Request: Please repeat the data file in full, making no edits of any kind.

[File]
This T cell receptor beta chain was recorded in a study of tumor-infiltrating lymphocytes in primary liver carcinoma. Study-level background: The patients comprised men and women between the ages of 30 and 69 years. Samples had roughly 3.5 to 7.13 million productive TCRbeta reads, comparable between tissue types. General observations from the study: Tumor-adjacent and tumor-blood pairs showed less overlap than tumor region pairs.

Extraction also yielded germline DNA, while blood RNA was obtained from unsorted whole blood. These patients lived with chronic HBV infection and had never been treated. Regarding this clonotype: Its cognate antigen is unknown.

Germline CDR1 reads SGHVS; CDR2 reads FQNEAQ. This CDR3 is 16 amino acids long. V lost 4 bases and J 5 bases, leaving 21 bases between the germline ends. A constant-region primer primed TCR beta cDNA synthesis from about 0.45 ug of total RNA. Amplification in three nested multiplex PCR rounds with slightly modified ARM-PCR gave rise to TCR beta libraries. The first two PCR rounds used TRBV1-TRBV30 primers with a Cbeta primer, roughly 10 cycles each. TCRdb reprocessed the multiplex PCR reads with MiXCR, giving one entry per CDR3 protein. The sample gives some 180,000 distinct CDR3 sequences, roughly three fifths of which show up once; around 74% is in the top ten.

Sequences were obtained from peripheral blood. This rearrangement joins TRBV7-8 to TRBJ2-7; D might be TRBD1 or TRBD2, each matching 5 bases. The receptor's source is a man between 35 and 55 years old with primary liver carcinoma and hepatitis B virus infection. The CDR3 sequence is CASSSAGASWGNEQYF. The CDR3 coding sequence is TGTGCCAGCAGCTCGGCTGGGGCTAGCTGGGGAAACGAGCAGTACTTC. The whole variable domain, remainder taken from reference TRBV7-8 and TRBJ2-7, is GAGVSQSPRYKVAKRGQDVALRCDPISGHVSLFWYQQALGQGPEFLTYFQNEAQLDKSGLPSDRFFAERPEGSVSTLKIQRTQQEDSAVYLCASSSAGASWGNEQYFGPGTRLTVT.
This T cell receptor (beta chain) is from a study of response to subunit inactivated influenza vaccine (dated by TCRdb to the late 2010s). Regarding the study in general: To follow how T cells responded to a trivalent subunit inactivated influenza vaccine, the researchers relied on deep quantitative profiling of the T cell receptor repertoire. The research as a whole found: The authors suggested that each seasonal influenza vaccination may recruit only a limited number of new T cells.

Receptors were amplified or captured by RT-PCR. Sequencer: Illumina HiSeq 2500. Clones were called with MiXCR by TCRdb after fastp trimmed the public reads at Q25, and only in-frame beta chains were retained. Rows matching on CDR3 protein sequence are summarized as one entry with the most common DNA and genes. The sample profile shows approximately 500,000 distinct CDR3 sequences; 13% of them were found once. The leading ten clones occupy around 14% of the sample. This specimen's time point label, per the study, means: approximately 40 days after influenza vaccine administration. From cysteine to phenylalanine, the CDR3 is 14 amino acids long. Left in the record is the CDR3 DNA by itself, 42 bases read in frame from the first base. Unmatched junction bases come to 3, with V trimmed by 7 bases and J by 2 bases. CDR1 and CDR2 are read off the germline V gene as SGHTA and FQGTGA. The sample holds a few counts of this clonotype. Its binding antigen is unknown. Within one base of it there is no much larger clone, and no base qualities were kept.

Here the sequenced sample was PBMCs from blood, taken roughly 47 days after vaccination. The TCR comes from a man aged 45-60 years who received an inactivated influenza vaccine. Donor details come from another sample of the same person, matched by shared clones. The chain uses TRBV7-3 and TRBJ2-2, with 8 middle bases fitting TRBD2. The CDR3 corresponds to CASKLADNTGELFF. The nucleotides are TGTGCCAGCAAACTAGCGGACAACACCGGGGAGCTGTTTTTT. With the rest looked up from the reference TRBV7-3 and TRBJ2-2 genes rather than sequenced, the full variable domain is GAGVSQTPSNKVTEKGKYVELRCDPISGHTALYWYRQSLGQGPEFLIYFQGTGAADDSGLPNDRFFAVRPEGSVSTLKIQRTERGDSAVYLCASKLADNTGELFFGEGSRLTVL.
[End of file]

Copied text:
This T cell receptor beta chain was recorded in a study of tumor-infiltrating lymphocytes in primary liver carcinoma. Study-level background: The patients comprised men and women between the ages of 30 and 69 years. Samples had roughly 3.5 to 7.13 million productive TCRbeta reads, comparable between tissue types. General observations from the study: Tumor-adjacent and tumor-blood pairs showed less overlap than tumor region pairs.

Extraction also yielded germline DNA, while blood RNA was obtained from unsorted whole blood. These patients lived with chronic HBV infection and had never been treated. Regarding this clonotype: Its cognate antigen is unknown.

Germline CDR1 reads SGHVS; CDR2 reads FQNEAQ. This CDR3 is 16 amino acids long. V lost 4 bases and J 5 bases, leaving 21 bases between the germline ends. A constant-region primer primed TCR beta cDNA synthesis from about 0.45 ug of total RNA. Amplification in three nested multiplex PCR rounds with slightly modified ARM-PCR gave rise to TCR beta libraries. The first two PCR rounds used TRBV1-TRBV30 primers with a Cbeta primer, roughly 10 cycles each. TCRdb reprocessed the multiplex PCR reads with MiXCR, giving one entry per CDR3 protein. The sample gives some 180,000 distinct CDR3 sequences, roughly three fifths of which show up once; around 74% is in the top ten.

Sequences were obtained from peripheral blood. This rearrangement joins TRBV7-8 to TRBJ2-7; D might be TRBD1 or TRBD2, each matching 5 bases. The receptor's source is a man between 35 and 55 years old with primary liver carcinoma and hepatitis B virus infection. The CDR3 sequence is CASSSAGASWGNEQYF. The CDR3 coding sequence is TGTGCCAGCAGCTCGGCTGGGGCTAGCTGGGGAAACGAGCAGTACTTC. The whole variable domain, remainder taken from reference TRBV7-8 and TRBJ2-7, is GAGVSQSPRYKVAKRGQDVALRCDPISGHVSLFWYQQALGQGPEFLTYFQNEAQLDKSGLPSDRFFAERPEGSVSTLKIQRTQQEDSAVYLCASSSAGASWGNEQYFGPGTRLTVT.
This T cell receptor (beta chain) is from a study of response to subunit inactivated influenza vaccine (dated by TCRdb to the late 2010s). Regarding the study in general: To follow how T cells responded to a trivalent subunit inactivated influenza vaccine, the researchers relied on deep quantitative profiling of the T cell receptor repertoire. The research as a whole found: The authors suggested that each seasonal influenza vaccination may recruit only a limited number of new T cells.

Receptors were amplified or captured by RT-PCR. Sequencer: Illumina HiSeq 2500. Clones were called with MiXCR by TCRdb after fastp trimmed the public reads at Q25, and only in-frame beta chains were retained. Rows matching on CDR3 protein sequence are summarized as one entry with the most common DNA and genes. The sample profile shows approximately 500,000 distinct CDR3 sequences; 13% of them were found once. The leading ten clones occupy around 14% of the sample. This specimen's time point label, per the study, means: approximately 40 days after influenza vaccine administration. From cysteine to phenylalanine, the CDR3 is 14 amino acids long. Left in the record is the CDR3 DNA by itself, 42 bases read in frame from the first base. Unmatched junction bases come to 3, with V trimmed by 7 bases and J by 2 bases. CDR1 and CDR2 are read off the germline V gene as SGHTA and FQGTGA. The sample holds a few counts of this clonotype. Its binding antigen is unknown. Within one base of it there is no much larger clone, and no base qualities were kept.

Here the sequenced sample was PBMCs from blood, taken roughly 47 days after vaccination. The TCR comes from a man aged 45-60 years who received an inactivated influenza vaccine. Donor details come from another sample of the same person, matched by shared clones. The chain uses TRBV7-3 and TRBJ2-2, with 8 middle bases fitting TRBD2. The CDR3 corresponds to CASKLADNTGELFF. The nucleotides are TGTGCCAGCAAACTAGCGGACAACACCGGGGAGCTGTTTTTT. With the rest looked up from the reference TRBV7-3 and TRBJ2-2 genes rather than sequenced, the full variable domain is GAGVSQTPSNKVTEKGKYVELRCDPISGHTALYWYRQSLGQGPEFLIYFQGTGAADDSGLPNDRFFAVRPEGSVSTLKIQRTERGDSAVYLCASKLADNTGELFFGEGSRLTVL.